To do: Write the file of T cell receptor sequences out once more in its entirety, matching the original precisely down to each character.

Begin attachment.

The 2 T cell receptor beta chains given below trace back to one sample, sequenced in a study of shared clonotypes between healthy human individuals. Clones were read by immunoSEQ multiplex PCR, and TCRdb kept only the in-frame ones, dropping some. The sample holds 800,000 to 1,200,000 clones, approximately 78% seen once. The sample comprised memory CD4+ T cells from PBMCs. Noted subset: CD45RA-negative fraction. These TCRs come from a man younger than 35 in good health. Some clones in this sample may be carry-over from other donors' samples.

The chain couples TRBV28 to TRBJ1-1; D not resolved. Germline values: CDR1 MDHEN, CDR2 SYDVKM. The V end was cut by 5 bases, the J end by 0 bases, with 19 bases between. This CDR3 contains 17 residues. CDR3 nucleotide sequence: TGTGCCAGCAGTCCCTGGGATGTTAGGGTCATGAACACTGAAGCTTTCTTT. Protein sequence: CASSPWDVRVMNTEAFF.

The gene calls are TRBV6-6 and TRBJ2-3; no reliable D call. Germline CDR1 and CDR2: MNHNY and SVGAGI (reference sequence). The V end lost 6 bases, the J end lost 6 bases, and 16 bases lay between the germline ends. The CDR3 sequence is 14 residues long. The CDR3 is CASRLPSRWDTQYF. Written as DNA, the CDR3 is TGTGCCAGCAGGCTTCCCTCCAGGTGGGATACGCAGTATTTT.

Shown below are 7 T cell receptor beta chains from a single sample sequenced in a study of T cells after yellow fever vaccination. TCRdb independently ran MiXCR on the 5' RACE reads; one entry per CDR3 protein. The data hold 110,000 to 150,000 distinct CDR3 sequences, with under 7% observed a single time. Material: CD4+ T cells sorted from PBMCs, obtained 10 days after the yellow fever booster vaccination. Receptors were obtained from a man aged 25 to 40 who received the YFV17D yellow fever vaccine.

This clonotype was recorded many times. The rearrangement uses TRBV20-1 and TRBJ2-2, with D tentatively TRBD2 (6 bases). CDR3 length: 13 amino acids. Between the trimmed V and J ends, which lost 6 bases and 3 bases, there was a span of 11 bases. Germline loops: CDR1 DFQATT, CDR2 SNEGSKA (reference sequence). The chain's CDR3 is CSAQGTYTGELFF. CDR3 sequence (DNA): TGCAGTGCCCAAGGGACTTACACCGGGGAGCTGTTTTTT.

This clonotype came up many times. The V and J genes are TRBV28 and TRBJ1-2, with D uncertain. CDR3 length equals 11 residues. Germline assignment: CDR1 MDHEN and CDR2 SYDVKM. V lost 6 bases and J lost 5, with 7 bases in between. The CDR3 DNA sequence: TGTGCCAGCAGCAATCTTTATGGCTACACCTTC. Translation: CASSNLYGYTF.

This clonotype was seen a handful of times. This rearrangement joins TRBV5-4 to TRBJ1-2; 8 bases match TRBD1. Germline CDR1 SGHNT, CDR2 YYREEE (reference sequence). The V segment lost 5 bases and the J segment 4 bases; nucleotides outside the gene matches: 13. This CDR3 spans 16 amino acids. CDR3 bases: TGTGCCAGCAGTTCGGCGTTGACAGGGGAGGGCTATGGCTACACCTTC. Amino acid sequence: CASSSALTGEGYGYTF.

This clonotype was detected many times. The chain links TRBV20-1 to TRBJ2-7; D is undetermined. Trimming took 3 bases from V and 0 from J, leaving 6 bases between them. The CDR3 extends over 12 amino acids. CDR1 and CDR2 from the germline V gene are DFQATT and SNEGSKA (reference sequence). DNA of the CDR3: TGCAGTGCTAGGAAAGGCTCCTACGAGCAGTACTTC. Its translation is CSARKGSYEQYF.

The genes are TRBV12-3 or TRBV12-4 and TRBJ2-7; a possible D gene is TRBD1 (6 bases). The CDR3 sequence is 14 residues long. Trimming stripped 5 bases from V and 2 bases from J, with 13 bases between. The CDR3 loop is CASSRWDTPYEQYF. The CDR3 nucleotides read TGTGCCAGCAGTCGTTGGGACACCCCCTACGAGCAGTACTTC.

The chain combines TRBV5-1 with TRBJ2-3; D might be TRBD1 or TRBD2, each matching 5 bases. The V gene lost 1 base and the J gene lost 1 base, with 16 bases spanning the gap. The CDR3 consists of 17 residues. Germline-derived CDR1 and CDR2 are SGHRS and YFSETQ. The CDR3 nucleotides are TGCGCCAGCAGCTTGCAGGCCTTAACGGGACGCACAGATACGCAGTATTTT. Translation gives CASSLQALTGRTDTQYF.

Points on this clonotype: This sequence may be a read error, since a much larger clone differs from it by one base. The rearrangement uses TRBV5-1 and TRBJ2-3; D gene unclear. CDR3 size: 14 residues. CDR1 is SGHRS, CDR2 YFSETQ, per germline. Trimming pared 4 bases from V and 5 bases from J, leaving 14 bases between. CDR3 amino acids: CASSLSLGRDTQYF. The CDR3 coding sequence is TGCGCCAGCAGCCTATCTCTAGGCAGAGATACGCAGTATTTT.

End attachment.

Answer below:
The 2 T cell receptor beta chains given below trace back to one sample, sequenced in a study of shared clonotypes between healthy human individuals. Clones were read by immunoSEQ multiplex PCR, and TCRdb kept only the in-frame ones, dropping some. The sample holds 800,000 to 1,200,000 clones, approximately 78% seen once. The sample comprised memory CD4+ T cells from PBMCs. Noted subset: CD45RA-negative fraction. These TCRs come from a man younger than 35 in good health. Some clones in this sample may be carry-over from other donors' samples.

The chain couples TRBV28 to TRBJ1-1; D not resolved. Germline values: CDR1 MDHEN, CDR2 SYDVKM. The V end was cut by 5 bases, the J end by 0 bases, with 19 bases between. This CDR3 contains 17 residues. CDR3 nucleotide sequence: TGTGCCAGCAGTCCCTGGGATGTTAGGGTCATGAACACTGAAGCTTTCTTT. Protein sequence: CASSPWDVRVMNTEAFF.

The gene calls are TRBV6-6 and TRBJ2-3; no reliable D call. Germline CDR1 and CDR2: MNHNY and SVGAGI (reference sequence). The V end lost 6 bases, the J end lost 6 bases, and 16 bases lay between the germline ends. The CDR3 sequence is 14 residues long. The CDR3 is CASRLPSRWDTQYF. Written as DNA, the CDR3 is TGTGCCAGCAGGCTTCCCTCCAGGTGGGATACGCAGTATTTT.

Shown below are 7 T cell receptor beta chains from a single sample sequenced in a study of T cells after yellow fever vaccination. TCRdb independently ran MiXCR on the 5' RACE reads; one entry per CDR3 protein. The data hold 110,000 to 150,000 distinct CDR3 sequences, with under 7% observed a single time. Material: CD4+ T cells sorted from PBMCs, obtained 10 days after the yellow fever booster vaccination. Receptors were obtained from a man aged 25 to 40 who received the YFV17D yellow fever vaccine.

This clonotype was recorded many times. The rearrangement uses TRBV20-1 and TRBJ2-2, with D tentatively TRBD2 (6 bases). CDR3 length: 13 amino acids. Between the trimmed V and J ends, which lost 6 bases and 3 bases, there was a span of 11 bases. Germline loops: CDR1 DFQATT, CDR2 SNEGSKA (reference sequence). The chain's CDR3 is CSAQGTYTGELFF. CDR3 sequence (DNA): TGCAGTGCCCAAGGGACTTACACCGGGGAGCTGTTTTTT.

This clonotype came up many times. The V and J genes are TRBV28 and TRBJ1-2, with D uncertain. CDR3 length equals 11 residues. Germline assignment: CDR1 MDHEN and CDR2 SYDVKM. V lost 6 bases and J lost 5, with 7 bases in between. The CDR3 DNA sequence: TGTGCCAGCAGCAATCTTTATGGCTACACCTTC. Translation: CASSNLYGYTF.

This clonotype was seen a handful of times. This rearrangement joins TRBV5-4 to TRBJ1-2; 8 bases match TRBD1. Germline CDR1 SGHNT, CDR2 YYREEE (reference sequence). The V segment lost 5 bases and the J segment 4 bases; nucleotides outside the gene matches: 13. This CDR3 spans 16 amino acids. CDR3 bases: TGTGCCAGCAGTTCGGCGTTGACAGGGGAGGGCTATGGCTACACCTTC. Amino acid sequence: CASSSALTGEGYGYTF.

This clonotype was detected many times. The chain links TRBV20-1 to TRBJ2-7; D is undetermined. Trimming took 3 bases from V and 0 from J, leaving 6 bases between them. The CDR3 extends over 12 amino acids. CDR1 and CDR2 from the germline V gene are DFQATT and SNEGSKA (reference sequence). DNA of the CDR3: TGCAGTGCTAGGAAAGGCTCCTACGAGCAGTACTTC. Its translation is CSARKGSYEQYF.

The genes are TRBV12-3 or TRBV12-4 and TRBJ2-7; a possible D gene is TRBD1 (6 bases). The CDR3 sequence is 14 residues long. Trimming stripped 5 bases from V and 2 bases from J, with 13 bases between. The CDR3 loop is CASSRWDTPYEQYF. The CDR3 nucleotides read TGTGCCAGCAGTCGTTGGGACACCCCCTACGAGCAGTACTTC.

The chain combines TRBV5-1 with TRBJ2-3; D might be TRBD1 or TRBD2, each matching 5 bases. The V gene lost 1 base and the J gene lost 1 base, with 16 bases spanning the gap. The CDR3 consists of 17 residues. Germline-derived CDR1 and CDR2 are SGHRS and YFSETQ. The CDR3 nucleotides are TGCGCCAGCAGCTTGCAGGCCTTAACGGGACGCACAGATACGCAGTATTTT. Translation gives CASSLQALTGRTDTQYF.

Points on this clonotype: This sequence may be a read error, since a much larger clone differs from it by one base. The rearrangement uses TRBV5-1 and TRBJ2-3; D gene unclear. CDR3 size: 14 residues. CDR1 is SGHRS, CDR2 YFSETQ, per germline. Trimming pared 4 bases from V and 5 bases from J, leaving 14 bases between. CDR3 amino acids: CASSLSLGRDTQYF. The CDR3 coding sequence is TGCGCCAGCAGCCTATCTCTAGGCAGAGATACGCAGTATTTT.